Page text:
Moving on to the second stanza, Psalm 107:10-16, we see it is referring to the captivity of Judah and/or Israel’s plunder by Assyria. At first I was not sure to which historic episode the psalmist is referring. As we know, Israel failed to keep the covenant given to them from God, resulting in Israel’s demise by Assyria and later Judah’s exile to Babylon.  If the psalmist is giving a recap of Israel’s history, then perhaps the second stanza is referring to Israel rather than Judah since that happened before Judah’s captivity; however the psalmist concludes the second stanza with yet another allusion to Isaiah. He practically quotes Isaiah 45:2, which is about God anointing Cyrus to destroy the nation who had taken Judah captive. The usage of Isaiah 45:2 indicates that the psalmist is Judah-centric in his story-telling. In other words, I think the second stanza is about Judah being set free from captivity and the punishment of her captors.

How does this relate to Psalm 107:3 and the second term, “west”?  The direction of Babylon was east, not west from Jerusalem. BUT the word translated as “west” (marab) also means westward. Once freed, the Israelites would travel westward to return to Jerusalem from Babylon. I also found that marab comes from the root word arab meaning “shading” or “growing dark,” and the second stanza immediately refers to darkness and gloom. Isn’t that cool? I think it’s awesome.

10 Some sat in darkness and the deepest gloom, prisoners suffering in iron chains,

11 for they had rebelled against the words of God and despised the counsel of the Most High.

12 So he subjected them to bitter labor; they stumbled, and there was no one to help.

13 Then they cried to the LORD in their trouble, and he saved them from their distress.

14 He brought them out of darkness and the deepest gloom and broke away their chains.

15 Let them give thanks to the LORD for his unfailing love and his wonderful deeds for men,

16 for he breaks down gates of bronze and cuts through bars of iron.

I am going to deviate a moment from the structure to note the dramatic shift in that second stanza from the prisoners suffering in iron chains to the final line referring to God breaking down gates of bronze and cutting through bars of iron. When I first read this psalm, I thought that psalmist was just repeating himself in Psalm 107:16 to say the chains were gone. But he is quoting Isaiah 45:2, which is about God empowering Cyrus to destroy Babylon. This means that the second stanza is concluding with victory and retribution in mind. The stanza begins with people crying out to be freed from the gloom and chains and slave labor associated with imprisonment and the exile. And God hears their cry. But even more than just freeing the prisoners, God removes the power of their captors to do harm and brings punishment. I do not rejoice that the Babylonians were justly punished, 1 but I do think it is awesome that the prisoners were not just whisked away. God is so powerful that he both transforms the chained to become free and destroys the power of the oppressor.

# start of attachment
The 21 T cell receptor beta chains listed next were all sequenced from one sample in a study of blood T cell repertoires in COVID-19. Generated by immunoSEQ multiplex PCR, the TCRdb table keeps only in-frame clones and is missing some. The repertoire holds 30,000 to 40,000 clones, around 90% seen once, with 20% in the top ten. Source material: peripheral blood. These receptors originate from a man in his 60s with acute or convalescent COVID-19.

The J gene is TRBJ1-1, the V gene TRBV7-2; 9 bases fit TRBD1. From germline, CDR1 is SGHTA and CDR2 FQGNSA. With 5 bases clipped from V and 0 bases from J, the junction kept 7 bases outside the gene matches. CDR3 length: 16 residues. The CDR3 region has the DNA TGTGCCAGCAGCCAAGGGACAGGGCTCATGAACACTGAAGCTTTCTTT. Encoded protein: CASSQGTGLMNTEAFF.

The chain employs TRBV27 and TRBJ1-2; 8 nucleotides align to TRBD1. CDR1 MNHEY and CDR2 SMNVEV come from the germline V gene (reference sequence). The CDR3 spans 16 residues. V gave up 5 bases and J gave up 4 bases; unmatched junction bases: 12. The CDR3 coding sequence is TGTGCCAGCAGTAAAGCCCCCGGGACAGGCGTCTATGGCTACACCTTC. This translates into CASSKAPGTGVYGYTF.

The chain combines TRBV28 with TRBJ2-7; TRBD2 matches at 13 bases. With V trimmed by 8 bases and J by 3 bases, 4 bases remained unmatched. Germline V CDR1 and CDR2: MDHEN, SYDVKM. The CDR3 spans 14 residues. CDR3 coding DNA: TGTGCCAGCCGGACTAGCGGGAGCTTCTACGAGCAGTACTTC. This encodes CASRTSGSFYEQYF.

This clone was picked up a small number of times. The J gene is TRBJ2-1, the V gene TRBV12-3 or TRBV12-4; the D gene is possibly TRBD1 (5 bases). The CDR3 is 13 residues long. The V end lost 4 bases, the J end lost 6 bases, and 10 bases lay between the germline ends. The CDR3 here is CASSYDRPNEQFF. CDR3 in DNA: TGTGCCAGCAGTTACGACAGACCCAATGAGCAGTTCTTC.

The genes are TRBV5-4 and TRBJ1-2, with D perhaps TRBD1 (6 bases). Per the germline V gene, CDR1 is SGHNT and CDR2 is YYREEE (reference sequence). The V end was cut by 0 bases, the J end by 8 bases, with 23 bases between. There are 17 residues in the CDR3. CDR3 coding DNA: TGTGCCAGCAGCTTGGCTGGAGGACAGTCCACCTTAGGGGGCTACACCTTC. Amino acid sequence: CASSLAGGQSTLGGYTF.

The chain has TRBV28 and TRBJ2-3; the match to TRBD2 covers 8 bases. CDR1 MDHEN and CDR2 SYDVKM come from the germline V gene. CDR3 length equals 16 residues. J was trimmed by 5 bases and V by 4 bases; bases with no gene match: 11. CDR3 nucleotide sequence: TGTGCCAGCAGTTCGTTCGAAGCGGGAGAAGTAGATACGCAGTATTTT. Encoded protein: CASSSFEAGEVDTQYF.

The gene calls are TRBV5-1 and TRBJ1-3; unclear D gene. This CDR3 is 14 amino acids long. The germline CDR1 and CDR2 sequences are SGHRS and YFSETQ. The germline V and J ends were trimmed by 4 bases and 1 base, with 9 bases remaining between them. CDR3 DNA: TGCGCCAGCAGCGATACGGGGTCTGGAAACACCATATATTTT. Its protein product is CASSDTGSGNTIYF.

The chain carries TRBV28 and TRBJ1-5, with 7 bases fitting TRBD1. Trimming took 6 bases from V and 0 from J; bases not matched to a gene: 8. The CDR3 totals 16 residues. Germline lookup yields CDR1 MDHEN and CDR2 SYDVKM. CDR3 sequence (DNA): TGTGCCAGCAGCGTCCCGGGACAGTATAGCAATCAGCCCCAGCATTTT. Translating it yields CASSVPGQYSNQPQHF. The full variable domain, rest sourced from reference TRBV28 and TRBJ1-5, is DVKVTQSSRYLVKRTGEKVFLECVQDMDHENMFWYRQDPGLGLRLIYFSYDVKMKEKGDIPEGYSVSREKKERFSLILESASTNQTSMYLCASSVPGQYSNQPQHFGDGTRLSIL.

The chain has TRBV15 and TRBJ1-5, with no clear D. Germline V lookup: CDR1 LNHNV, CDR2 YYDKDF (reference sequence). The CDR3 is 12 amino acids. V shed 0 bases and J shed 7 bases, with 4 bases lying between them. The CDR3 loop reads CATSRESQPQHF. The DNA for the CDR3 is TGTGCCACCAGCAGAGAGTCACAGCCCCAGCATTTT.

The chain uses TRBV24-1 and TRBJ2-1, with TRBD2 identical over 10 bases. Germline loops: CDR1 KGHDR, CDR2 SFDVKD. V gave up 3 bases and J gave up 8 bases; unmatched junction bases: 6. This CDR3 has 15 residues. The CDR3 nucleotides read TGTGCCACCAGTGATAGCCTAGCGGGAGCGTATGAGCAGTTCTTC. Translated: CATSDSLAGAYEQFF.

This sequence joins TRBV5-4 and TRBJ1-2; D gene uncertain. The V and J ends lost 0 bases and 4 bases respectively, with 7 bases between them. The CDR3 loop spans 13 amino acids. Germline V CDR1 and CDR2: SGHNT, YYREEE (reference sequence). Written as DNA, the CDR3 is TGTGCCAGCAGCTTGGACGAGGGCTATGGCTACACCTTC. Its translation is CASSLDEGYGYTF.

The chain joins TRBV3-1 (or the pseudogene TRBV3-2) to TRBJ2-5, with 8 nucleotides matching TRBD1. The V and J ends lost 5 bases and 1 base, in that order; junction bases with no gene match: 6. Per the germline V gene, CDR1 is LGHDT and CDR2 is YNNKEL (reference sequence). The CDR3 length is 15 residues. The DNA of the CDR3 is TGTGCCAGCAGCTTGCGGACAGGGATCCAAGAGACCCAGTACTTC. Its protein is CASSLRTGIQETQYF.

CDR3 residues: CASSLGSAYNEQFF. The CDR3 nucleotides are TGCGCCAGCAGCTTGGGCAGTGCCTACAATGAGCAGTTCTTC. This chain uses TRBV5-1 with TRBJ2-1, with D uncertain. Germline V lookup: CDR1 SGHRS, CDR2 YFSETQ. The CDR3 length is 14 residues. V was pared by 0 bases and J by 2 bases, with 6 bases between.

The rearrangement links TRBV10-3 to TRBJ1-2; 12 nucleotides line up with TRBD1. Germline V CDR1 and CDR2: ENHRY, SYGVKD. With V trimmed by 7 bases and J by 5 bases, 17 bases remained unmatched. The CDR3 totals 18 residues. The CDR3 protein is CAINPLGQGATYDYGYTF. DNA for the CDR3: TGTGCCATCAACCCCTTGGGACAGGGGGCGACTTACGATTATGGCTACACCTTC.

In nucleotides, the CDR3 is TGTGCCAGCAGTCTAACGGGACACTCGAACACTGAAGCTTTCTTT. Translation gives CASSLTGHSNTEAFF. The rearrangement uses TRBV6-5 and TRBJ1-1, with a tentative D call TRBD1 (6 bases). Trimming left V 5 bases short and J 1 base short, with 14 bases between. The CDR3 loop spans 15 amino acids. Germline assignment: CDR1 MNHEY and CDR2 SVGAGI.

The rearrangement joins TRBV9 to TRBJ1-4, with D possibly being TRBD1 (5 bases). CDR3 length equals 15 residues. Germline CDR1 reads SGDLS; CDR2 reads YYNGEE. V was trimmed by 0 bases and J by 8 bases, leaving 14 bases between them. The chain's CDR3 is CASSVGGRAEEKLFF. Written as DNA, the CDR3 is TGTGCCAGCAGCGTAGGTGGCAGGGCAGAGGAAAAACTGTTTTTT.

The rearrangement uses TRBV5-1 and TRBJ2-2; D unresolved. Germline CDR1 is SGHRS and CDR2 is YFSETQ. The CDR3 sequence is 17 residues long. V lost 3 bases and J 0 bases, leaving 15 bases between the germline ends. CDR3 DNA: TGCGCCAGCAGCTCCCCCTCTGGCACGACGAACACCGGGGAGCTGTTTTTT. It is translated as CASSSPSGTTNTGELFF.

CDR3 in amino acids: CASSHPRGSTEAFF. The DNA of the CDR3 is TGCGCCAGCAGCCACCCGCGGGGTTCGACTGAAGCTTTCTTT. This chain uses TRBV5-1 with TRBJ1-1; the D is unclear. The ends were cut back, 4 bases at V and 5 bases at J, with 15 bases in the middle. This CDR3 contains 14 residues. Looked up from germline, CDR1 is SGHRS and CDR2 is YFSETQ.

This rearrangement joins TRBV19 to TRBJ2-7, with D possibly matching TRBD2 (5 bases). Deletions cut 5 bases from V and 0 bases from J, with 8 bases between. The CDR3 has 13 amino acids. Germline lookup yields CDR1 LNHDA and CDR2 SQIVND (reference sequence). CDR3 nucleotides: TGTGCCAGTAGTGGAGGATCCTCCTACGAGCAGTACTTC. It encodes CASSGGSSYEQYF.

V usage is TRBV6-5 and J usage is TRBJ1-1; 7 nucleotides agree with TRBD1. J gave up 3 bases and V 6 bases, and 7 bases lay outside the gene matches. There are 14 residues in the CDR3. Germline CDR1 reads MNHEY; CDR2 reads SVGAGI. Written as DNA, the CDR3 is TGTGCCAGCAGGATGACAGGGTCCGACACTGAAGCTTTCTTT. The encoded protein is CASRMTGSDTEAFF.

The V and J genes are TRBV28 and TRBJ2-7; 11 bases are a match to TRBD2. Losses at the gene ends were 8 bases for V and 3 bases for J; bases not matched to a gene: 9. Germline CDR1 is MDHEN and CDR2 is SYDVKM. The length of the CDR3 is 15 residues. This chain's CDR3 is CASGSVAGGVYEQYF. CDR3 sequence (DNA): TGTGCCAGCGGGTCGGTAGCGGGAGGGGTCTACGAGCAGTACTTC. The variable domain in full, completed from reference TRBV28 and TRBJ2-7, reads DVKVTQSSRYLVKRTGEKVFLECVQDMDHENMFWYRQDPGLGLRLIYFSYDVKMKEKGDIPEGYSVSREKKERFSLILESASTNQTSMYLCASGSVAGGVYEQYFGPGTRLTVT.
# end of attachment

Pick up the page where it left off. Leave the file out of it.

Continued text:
Stanza 3:  North/Hidden

The word tsaphown, “north” comes from tsaphan, which means “hidden from discovery” in Hebrew. Psalm 107:17-22, the third stanza, which might correlate to “north,” describes fools who draw near the mysterious gates of death. Those gates of death could be said to be hidden, and the dead could be said to be in darkness. The Babylonians (and Assyrians, too) were north of Judah. But the people described as suffering plague in Isaiah and Jeremiah were the ones who stayed in Israel and Judah. So, even though Assyria and Babylonia were northward, I think the psalmist is playing with words here, using the literal meaning of north, tsaphan, as “hidden from discovery.” Of all the stanzas, this one might be the loosest connection to the coordinates of Psalm 107:3, but it is also the most exciting one. Because I think that it is referring to the ultimate place from which God will call his people: death. But more about that later…

17 Some became fools through their rebellious ways and suffered affliction because of their iniquities.

18 They loathed all food and drew near the gates of death.

19 Then they cried to the Lord in their trouble, and he saved them from their distress.

20 He sent out his word and healed them; he rescued them from the grave.

21 Let them give thanks to the Lord for his unfailing love and his wonderful deeds for mankind.

22 Let them sacrifice thank offerings and tell of his works with songs of joy.

Stanza 4:  South/West/Sea